Only Liberal Democratic Party Senator David Leyonhjelm, who had introduced the bill, voted in favour of it.

Main idea of the bill

The bill was introduced to reduce the Family Tax Benefit Part A payments by 20% of any income in excess of the ‘income free area’ until the payment reaches zero.

Currently, the reduction is capped at a particular base rate so families whose income is more than the 'income free area' but less than the 'higher income free area' all receive at least that base rate. As Senator Leyonhjelm explained, this means that "[t]he welfare payment for a family with one child remains at $2,204.60 whether their income is around $70,000 or $90,000".

Why is only one senator voting 'aye'?

Usually, at least two senators need to call for a division in order for a division to occur. In this case, the Acting Deputy President had thought that there were two senators voting 'aye' and only realised his mistake after the division was called.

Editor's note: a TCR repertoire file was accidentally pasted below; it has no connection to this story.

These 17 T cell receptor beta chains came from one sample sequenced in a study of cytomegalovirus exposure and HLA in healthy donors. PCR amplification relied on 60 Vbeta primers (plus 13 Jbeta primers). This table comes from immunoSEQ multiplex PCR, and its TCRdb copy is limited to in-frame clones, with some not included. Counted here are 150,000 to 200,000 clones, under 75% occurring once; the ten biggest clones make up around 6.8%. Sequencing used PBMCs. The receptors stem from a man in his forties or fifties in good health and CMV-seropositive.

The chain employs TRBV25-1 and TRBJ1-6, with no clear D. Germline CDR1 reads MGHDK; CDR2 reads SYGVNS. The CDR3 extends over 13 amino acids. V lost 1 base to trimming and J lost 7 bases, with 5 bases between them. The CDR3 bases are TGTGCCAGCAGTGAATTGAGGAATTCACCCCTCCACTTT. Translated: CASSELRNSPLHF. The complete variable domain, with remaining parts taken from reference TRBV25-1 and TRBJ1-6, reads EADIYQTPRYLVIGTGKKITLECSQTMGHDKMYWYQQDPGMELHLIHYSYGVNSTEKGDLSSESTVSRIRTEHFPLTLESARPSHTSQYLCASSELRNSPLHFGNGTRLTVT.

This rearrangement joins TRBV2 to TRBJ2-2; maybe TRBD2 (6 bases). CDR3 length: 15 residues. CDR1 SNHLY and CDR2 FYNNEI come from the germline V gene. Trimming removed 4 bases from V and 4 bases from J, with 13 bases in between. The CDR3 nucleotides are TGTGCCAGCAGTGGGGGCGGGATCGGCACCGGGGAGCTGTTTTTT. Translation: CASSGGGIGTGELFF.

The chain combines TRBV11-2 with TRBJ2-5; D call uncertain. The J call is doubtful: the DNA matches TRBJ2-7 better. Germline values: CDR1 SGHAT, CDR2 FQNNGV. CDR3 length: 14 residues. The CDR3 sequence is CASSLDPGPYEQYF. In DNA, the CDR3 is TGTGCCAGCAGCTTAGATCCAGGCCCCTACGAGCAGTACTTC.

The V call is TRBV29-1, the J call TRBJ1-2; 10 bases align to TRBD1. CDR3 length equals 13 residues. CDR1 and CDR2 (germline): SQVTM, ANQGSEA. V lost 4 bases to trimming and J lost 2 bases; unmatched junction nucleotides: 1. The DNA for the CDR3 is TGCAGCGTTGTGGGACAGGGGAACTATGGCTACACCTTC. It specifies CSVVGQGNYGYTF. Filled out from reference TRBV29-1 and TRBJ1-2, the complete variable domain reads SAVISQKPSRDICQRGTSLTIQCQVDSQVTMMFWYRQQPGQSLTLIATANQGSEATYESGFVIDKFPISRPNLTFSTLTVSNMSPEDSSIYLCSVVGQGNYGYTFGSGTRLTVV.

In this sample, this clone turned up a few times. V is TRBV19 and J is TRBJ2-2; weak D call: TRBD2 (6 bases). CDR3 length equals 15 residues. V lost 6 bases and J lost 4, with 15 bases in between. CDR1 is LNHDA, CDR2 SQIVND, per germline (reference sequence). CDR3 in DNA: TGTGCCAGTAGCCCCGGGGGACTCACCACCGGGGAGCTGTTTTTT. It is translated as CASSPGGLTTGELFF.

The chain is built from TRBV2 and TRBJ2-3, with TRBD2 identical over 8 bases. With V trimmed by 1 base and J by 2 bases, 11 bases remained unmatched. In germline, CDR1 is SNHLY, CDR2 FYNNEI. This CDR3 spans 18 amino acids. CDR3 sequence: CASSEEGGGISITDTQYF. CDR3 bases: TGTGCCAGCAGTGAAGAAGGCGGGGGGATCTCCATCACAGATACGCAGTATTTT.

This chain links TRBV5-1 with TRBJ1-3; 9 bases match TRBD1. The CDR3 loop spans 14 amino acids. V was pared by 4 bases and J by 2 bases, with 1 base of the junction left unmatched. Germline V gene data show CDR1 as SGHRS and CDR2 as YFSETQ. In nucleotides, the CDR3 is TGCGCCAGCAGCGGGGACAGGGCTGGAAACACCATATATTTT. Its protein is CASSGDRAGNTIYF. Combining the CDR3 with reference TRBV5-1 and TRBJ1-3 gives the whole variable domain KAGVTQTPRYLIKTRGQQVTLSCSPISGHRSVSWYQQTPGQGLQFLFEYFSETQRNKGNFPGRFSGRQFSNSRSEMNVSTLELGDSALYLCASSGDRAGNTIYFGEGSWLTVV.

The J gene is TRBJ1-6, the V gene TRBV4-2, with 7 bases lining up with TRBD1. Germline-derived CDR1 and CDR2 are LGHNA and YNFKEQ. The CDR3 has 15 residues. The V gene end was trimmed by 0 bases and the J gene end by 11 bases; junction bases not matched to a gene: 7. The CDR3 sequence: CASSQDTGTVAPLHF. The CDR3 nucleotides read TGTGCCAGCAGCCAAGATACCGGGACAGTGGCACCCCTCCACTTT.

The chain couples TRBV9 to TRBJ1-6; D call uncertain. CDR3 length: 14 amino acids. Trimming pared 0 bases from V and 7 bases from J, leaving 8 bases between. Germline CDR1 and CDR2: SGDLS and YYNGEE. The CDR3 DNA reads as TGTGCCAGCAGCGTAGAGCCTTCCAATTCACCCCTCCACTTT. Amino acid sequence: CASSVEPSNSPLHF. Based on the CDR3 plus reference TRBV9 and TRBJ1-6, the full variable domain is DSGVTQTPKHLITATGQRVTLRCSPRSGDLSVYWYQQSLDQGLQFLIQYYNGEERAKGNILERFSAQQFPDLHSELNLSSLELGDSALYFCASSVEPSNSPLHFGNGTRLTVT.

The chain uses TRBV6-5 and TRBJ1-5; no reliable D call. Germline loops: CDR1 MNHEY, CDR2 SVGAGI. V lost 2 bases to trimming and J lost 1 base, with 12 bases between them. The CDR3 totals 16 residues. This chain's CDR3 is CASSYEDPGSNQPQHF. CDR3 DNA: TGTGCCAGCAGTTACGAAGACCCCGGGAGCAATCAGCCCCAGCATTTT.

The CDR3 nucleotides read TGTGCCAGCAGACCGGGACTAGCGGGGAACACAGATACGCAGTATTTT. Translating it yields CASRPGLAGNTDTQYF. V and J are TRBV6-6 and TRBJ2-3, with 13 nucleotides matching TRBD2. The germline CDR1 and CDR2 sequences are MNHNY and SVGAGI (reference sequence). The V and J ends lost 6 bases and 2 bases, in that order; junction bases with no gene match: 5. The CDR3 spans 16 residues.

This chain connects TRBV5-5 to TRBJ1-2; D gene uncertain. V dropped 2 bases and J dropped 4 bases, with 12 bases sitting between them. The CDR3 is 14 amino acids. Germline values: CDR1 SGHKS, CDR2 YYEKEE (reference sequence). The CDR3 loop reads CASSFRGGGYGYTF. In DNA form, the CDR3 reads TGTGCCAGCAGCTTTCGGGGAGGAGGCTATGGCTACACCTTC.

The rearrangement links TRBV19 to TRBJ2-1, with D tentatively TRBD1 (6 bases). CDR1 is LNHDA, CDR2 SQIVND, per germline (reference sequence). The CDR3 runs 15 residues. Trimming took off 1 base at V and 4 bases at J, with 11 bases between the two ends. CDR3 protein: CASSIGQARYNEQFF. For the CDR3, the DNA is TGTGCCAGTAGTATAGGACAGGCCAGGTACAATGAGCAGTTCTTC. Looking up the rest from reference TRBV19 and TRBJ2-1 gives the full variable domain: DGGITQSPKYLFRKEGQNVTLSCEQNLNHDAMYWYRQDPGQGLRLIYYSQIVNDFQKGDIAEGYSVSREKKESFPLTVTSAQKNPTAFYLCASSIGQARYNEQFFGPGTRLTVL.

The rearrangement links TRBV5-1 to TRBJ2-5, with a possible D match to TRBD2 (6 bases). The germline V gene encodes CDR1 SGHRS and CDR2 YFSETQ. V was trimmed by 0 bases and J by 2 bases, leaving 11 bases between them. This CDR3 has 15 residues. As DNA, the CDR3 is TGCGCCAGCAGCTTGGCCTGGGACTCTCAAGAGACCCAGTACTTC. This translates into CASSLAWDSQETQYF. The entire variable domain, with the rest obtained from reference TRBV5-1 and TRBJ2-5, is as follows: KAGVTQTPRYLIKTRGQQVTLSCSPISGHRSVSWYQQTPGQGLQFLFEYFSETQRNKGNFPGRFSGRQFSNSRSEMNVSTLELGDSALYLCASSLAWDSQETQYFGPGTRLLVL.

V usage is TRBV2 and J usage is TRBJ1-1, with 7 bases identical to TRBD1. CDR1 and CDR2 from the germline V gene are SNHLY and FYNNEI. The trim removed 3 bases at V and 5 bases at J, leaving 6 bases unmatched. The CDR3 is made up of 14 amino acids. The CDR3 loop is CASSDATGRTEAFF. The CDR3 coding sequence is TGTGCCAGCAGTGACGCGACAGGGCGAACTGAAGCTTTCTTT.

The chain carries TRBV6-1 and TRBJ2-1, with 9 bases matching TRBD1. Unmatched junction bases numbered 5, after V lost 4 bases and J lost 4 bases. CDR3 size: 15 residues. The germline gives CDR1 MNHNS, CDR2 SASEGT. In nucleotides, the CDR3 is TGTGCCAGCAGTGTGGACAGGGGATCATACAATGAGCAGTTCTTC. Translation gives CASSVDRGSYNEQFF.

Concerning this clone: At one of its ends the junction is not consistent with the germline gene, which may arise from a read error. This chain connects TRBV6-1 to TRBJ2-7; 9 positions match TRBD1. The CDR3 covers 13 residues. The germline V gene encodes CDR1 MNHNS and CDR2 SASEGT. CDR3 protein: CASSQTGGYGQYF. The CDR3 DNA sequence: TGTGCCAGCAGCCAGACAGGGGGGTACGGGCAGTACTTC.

Background to the bill

The 2014-15 Budget was designed to reduce government spending and start bringing the budget back to surplus. However, many of the measures proposed in the Budget have been very unpopular and have not passed through Parliament.

This bill is an attempt by Senator Leyonhjelm to contribute towards reducing the current budget deficit.

absent Yes (strong) Not passed by a large majority

17th Nov 2014, 11:40 AM – Senate Social Services and Other Legislation Amendment (2014 Budget Measures No. 6) Bill 2014 - Second Reading - Agree with the main idea of the bill

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The majority supported the main idea of the bill, which means the senators can now discuss the bill in more detail. In parliamentary jargon, they voted to read the bill for a second time.

Main idea of the bill

The bill introduces the Social Services Portfolio budget measures that Labor has expressed support for (and so therefore have a chance of being passed).

What are the budget measures in this bill?